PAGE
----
In chapter ten, he even goes so far as to ask If a man could truly be called happy In his lifetime, because “many changes and all kinds of contingencies will befall a man in the course of his life. ” It’s impossible to think that a situation that would be outside of his mean would not present itself at some point. Aristotle argues that because actions that are consistent with virtue are the most stable of all the human functions, and thus even though different situations to which he cannot answer may befall him, they are misfortunes and do not hold the same attribute of permanence which defines virtue (and hence, happiness).He does concede that these situations 0 misfortunes or fortunes as they may be C] do make life more attractive, or mar its attractiveness, and affect happiness on a slightly superficial level, but Aristotle Is quick to point out that because virtue Is permanent, that It shines through regardless of the situation If the man Is truly riotous. There are some Instances In which the theory might seem not to be dollars might be very happy indeed with all his newfound wealth. But I think superficial happiness.Eventually, there are numerous things that would alter his happiness: the derivation of the money, his ethics and how he either has none or has overrun them in search of material wealth, and so forth.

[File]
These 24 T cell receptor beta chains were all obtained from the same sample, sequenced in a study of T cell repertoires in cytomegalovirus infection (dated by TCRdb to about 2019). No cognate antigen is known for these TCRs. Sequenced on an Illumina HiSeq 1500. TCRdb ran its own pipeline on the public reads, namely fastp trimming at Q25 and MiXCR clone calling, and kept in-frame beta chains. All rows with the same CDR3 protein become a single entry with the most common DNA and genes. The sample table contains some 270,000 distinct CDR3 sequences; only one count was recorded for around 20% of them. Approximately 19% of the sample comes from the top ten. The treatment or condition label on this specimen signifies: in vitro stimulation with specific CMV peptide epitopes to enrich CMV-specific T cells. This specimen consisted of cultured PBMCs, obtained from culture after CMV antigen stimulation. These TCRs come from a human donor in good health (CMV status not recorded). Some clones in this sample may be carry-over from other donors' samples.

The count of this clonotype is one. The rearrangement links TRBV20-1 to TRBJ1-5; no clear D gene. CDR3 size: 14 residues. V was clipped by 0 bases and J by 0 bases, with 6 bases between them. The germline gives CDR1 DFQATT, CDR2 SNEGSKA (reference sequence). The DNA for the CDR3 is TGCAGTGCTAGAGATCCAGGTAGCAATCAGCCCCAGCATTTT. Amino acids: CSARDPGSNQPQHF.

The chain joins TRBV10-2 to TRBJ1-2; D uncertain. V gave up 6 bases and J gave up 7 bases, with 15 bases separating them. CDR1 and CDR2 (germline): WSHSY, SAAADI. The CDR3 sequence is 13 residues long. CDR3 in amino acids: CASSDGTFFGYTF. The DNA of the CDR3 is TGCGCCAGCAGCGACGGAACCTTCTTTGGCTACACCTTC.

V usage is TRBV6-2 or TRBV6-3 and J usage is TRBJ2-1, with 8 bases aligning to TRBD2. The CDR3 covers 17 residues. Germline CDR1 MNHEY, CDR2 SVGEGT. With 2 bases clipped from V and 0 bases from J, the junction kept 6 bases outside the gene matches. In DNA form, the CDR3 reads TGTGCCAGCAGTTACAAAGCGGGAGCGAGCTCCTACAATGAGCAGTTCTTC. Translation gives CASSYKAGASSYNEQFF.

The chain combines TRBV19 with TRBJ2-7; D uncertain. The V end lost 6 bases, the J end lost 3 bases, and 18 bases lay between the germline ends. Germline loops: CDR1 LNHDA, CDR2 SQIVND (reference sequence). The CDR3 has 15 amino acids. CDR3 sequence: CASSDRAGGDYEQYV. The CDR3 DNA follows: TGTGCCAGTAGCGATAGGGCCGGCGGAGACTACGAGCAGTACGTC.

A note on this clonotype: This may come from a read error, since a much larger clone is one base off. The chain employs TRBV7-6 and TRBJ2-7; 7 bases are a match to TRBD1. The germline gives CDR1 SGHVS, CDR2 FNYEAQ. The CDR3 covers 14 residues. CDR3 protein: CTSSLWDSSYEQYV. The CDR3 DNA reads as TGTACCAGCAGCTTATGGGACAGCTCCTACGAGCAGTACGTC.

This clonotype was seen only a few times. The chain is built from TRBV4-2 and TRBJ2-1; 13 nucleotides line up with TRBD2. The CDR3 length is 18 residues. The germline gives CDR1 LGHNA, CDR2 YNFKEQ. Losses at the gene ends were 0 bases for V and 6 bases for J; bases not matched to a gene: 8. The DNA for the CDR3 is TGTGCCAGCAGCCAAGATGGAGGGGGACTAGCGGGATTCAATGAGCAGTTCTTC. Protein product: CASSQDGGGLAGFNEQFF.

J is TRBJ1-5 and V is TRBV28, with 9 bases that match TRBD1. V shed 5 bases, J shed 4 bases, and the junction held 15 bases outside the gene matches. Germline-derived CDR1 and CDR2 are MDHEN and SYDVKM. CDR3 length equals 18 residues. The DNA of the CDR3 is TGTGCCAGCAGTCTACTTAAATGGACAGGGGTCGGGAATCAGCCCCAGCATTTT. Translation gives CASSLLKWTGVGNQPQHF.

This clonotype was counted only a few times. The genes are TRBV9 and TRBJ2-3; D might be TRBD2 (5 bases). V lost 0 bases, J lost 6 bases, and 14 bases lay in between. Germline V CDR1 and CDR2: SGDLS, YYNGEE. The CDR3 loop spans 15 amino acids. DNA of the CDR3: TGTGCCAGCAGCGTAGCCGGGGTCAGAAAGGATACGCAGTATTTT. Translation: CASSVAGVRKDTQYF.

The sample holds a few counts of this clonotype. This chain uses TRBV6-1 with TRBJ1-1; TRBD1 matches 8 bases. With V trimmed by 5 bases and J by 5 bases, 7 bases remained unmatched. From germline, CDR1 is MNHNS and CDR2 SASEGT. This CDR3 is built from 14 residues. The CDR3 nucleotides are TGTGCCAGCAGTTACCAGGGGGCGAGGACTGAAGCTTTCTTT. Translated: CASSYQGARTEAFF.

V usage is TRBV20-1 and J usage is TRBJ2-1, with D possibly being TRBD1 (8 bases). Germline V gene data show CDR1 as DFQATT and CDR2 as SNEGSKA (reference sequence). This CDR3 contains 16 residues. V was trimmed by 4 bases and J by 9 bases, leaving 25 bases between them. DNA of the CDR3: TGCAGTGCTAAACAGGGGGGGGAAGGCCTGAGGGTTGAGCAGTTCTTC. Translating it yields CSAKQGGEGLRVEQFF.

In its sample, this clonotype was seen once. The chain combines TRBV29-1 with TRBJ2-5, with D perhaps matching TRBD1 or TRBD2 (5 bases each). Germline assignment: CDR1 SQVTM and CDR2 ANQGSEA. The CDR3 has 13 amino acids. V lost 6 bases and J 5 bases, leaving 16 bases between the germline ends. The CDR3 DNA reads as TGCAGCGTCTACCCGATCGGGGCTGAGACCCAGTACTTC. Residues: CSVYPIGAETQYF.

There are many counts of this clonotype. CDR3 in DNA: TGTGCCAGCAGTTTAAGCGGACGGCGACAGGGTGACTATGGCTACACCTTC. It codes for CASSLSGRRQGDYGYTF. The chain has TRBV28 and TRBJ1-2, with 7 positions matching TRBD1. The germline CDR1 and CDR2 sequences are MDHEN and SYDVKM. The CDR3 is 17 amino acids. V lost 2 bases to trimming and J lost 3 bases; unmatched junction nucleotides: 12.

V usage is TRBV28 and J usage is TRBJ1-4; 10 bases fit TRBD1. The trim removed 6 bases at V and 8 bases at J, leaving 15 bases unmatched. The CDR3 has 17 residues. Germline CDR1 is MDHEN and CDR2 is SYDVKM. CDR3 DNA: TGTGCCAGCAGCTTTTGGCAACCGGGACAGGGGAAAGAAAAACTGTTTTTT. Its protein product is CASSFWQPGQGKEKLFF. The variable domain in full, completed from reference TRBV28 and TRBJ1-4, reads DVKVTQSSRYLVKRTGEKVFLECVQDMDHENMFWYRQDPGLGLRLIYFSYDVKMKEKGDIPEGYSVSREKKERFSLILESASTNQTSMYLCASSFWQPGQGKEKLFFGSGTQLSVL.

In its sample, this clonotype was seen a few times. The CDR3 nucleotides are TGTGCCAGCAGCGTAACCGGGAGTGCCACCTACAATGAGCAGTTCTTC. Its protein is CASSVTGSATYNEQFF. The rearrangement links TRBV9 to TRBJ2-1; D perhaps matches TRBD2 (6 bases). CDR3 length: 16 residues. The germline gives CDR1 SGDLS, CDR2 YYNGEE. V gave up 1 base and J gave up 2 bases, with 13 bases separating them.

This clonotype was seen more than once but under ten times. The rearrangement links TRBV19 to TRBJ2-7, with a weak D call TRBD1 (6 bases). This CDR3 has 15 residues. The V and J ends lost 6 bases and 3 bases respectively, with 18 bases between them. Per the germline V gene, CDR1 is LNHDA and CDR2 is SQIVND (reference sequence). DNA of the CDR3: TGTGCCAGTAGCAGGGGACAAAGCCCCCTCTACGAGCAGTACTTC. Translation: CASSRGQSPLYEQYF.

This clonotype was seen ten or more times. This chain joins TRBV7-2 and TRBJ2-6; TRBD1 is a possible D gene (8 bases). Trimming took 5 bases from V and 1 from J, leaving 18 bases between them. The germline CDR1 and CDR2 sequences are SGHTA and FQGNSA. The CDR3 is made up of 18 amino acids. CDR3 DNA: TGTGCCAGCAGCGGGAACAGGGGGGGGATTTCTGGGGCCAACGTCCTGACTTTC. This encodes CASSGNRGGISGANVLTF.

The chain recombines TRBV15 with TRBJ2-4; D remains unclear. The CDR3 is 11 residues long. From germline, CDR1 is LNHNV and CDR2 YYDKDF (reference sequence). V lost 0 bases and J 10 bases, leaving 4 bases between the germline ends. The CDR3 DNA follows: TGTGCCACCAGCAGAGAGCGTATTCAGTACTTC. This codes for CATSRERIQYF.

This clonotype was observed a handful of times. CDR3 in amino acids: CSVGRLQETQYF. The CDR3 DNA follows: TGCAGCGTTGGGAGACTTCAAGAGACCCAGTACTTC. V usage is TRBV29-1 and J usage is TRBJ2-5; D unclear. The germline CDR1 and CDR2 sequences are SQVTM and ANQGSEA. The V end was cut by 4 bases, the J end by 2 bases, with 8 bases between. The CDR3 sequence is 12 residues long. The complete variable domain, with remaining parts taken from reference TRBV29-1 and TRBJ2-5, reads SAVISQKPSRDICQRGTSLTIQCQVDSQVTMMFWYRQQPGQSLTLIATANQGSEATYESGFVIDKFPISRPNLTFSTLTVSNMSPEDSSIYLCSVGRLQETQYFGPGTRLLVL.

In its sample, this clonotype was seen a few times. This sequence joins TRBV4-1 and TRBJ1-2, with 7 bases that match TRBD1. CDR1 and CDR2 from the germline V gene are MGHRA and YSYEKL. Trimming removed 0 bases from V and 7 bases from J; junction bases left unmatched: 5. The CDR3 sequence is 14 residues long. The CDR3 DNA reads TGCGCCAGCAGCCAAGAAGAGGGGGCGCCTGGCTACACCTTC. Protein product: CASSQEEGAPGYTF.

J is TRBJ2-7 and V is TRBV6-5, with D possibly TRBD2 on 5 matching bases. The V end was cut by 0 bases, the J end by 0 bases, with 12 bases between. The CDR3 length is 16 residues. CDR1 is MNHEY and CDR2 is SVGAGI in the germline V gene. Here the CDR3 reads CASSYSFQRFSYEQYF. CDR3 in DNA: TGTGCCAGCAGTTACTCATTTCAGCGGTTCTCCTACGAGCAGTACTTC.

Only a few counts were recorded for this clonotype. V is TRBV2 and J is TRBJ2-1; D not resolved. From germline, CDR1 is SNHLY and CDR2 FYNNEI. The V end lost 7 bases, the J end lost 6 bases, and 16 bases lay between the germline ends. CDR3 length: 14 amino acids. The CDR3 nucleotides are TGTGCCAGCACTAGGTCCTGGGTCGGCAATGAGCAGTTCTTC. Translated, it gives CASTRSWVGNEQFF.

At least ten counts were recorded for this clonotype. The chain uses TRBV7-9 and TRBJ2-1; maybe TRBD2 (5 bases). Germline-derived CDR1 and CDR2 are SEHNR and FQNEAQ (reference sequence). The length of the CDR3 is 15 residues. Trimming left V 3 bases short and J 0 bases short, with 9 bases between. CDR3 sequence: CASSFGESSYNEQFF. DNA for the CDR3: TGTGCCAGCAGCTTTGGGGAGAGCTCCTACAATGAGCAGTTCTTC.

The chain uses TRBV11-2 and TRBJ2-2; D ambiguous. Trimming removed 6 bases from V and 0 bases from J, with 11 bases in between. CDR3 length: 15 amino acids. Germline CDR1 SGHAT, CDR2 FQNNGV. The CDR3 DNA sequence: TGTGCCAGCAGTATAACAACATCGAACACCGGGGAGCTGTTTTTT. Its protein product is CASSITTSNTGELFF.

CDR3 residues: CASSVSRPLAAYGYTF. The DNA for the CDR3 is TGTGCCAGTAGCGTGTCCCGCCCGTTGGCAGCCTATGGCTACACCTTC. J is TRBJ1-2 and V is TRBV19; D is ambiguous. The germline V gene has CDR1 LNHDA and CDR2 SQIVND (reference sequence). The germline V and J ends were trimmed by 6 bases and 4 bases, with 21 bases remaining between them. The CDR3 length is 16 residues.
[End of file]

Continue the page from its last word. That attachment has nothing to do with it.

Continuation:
By analyzing how he received the money, the thief is forced to face not only how he is unscrupulous enough he is to have taken the money from innocent people, but also the fact that he has abandoned all of his morals that would normally prevent him from stealing. The hypothetical example of the thief is slightly misleading, though; because of the way that Aristotle defines happiness.In the given situation, the thief collects money so he can theoretically spend it on material goods and so forth, so the cycle continues a little more. According to Aristotle, happiness does not require anything further: it is an end to itself. A better example might instead be the case of a man who enters a burning house to save an infant. Although he might indeed get recognition and be seen as a hero, Aristotle argues that the real reason that the man goes into the fire is cause it is the right thing to do. And the right thing to do 0 the noble thing to do also equates to happiness.